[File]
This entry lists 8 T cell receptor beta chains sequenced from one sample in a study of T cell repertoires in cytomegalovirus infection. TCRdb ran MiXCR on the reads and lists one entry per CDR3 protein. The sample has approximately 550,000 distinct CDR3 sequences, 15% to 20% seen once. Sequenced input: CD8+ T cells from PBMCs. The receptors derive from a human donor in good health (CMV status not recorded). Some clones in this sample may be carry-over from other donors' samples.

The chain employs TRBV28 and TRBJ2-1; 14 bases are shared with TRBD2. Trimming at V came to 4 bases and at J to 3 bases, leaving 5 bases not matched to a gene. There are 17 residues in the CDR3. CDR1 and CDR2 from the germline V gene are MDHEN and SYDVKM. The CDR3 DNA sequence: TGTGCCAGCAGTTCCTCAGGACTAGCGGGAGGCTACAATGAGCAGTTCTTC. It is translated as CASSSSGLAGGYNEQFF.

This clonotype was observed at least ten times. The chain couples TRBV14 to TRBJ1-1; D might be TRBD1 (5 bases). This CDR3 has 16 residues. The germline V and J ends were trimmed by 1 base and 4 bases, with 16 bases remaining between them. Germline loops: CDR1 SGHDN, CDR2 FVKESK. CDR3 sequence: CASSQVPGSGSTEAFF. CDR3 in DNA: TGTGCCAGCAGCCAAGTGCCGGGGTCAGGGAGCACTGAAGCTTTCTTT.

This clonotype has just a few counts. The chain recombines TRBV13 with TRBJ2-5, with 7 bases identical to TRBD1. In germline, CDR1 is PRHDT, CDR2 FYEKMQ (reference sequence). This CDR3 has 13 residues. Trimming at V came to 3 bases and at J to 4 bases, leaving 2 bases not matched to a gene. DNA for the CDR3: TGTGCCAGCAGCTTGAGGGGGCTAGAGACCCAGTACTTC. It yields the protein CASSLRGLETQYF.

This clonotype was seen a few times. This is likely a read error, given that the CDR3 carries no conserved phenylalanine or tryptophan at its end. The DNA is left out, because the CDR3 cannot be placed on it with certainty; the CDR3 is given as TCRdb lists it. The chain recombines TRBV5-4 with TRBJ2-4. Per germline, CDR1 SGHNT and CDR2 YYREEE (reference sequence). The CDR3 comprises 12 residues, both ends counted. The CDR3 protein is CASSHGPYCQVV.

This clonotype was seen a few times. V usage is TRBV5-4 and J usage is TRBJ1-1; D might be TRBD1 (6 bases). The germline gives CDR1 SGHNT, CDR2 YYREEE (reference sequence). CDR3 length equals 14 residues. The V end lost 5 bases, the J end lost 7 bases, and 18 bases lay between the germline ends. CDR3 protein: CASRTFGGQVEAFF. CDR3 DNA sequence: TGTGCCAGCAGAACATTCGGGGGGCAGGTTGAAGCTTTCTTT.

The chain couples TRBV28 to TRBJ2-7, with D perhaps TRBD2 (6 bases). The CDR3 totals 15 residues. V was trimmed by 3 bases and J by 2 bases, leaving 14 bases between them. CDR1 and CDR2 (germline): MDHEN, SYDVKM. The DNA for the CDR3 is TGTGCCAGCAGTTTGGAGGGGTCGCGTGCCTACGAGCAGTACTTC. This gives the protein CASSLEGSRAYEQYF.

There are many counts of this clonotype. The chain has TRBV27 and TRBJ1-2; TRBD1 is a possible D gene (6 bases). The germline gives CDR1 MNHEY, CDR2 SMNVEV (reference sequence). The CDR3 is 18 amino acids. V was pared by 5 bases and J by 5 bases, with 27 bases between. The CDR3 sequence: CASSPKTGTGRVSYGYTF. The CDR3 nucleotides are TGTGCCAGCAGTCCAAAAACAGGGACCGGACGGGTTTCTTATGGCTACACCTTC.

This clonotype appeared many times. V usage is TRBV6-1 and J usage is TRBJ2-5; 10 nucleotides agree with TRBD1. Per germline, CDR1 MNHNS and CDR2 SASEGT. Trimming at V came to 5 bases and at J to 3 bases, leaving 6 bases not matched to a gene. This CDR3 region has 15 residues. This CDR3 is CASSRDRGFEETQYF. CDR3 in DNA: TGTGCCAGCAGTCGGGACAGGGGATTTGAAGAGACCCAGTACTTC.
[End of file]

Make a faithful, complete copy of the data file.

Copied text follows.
This entry lists 8 T cell receptor beta chains sequenced from one sample in a study of T cell repertoires in cytomegalovirus infection. TCRdb ran MiXCR on the reads and lists one entry per CDR3 protein. The sample has approximately 550,000 distinct CDR3 sequences, 15% to 20% seen once. Sequenced input: CD8+ T cells from PBMCs. The receptors derive from a human donor in good health (CMV status not recorded). Some clones in this sample may be carry-over from other donors' samples.

The chain employs TRBV28 and TRBJ2-1; 14 bases are shared with TRBD2. Trimming at V came to 4 bases and at J to 3 bases, leaving 5 bases not matched to a gene. There are 17 residues in the CDR3. CDR1 and CDR2 from the germline V gene are MDHEN and SYDVKM. The CDR3 DNA sequence: TGTGCCAGCAGTTCCTCAGGACTAGCGGGAGGCTACAATGAGCAGTTCTTC. It is translated as CASSSSGLAGGYNEQFF.

This clonotype was observed at least ten times. The chain couples TRBV14 to TRBJ1-1; D might be TRBD1 (5 bases). This CDR3 has 16 residues. The germline V and J ends were trimmed by 1 base and 4 bases, with 16 bases remaining between them. Germline loops: CDR1 SGHDN, CDR2 FVKESK. CDR3 sequence: CASSQVPGSGSTEAFF. CDR3 in DNA: TGTGCCAGCAGCCAAGTGCCGGGGTCAGGGAGCACTGAAGCTTTCTTT.

This clonotype has just a few counts. The chain recombines TRBV13 with TRBJ2-5, with 7 bases identical to TRBD1. In germline, CDR1 is PRHDT, CDR2 FYEKMQ (reference sequence). This CDR3 has 13 residues. Trimming at V came to 3 bases and at J to 4 bases, leaving 2 bases not matched to a gene. DNA for the CDR3: TGTGCCAGCAGCTTGAGGGGGCTAGAGACCCAGTACTTC. It yields the protein CASSLRGLETQYF.

This clonotype was seen a few times. This is likely a read error, given that the CDR3 carries no conserved phenylalanine or tryptophan at its end. The DNA is left out, because the CDR3 cannot be placed on it with certainty; the CDR3 is given as TCRdb lists it. The chain recombines TRBV5-4 with TRBJ2-4. Per germline, CDR1 SGHNT and CDR2 YYREEE (reference sequence). The CDR3 comprises 12 residues, both ends counted. The CDR3 protein is CASSHGPYCQVV.

This clonotype was seen a few times. V usage is TRBV5-4 and J usage is TRBJ1-1; D might be TRBD1 (6 bases). The germline gives CDR1 SGHNT, CDR2 YYREEE (reference sequence). CDR3 length equals 14 residues. The V end lost 5 bases, the J end lost 7 bases, and 18 bases lay between the germline ends. CDR3 protein: CASRTFGGQVEAFF. CDR3 DNA sequence: TGTGCCAGCAGAACATTCGGGGGGCAGGTTGAAGCTTTCTTT.

The chain couples TRBV28 to TRBJ2-7, with D perhaps TRBD2 (6 bases). The CDR3 totals 15 residues. V was trimmed by 3 bases and J by 2 bases, leaving 14 bases between them. CDR1 and CDR2 (germline): MDHEN, SYDVKM. The DNA for the CDR3 is TGTGCCAGCAGTTTGGAGGGGTCGCGTGCCTACGAGCAGTACTTC. This gives the protein CASSLEGSRAYEQYF.

There are many counts of this clonotype. The chain has TRBV27 and TRBJ1-2; TRBD1 is a possible D gene (6 bases). The germline gives CDR1 MNHEY, CDR2 SMNVEV (reference sequence). The CDR3 is 18 amino acids. V was pared by 5 bases and J by 5 bases, with 27 bases between. The CDR3 sequence: CASSPKTGTGRVSYGYTF. The CDR3 nucleotides are TGTGCCAGCAGTCCAAAAACAGGGACCGGACGGGTTTCTTATGGCTACACCTTC.

This clonotype appeared many times. V usage is TRBV6-1 and J usage is TRBJ2-5; 10 nucleotides agree with TRBD1. Per germline, CDR1 MNHNS and CDR2 SASEGT. Trimming at V came to 5 bases and at J to 3 bases, leaving 6 bases not matched to a gene. This CDR3 region has 15 residues. This CDR3 is CASSRDRGFEETQYF. CDR3 in DNA: TGTGCCAGCAGTCGGGACAGGGGATTTGAAGAGACCCAGTACTTC.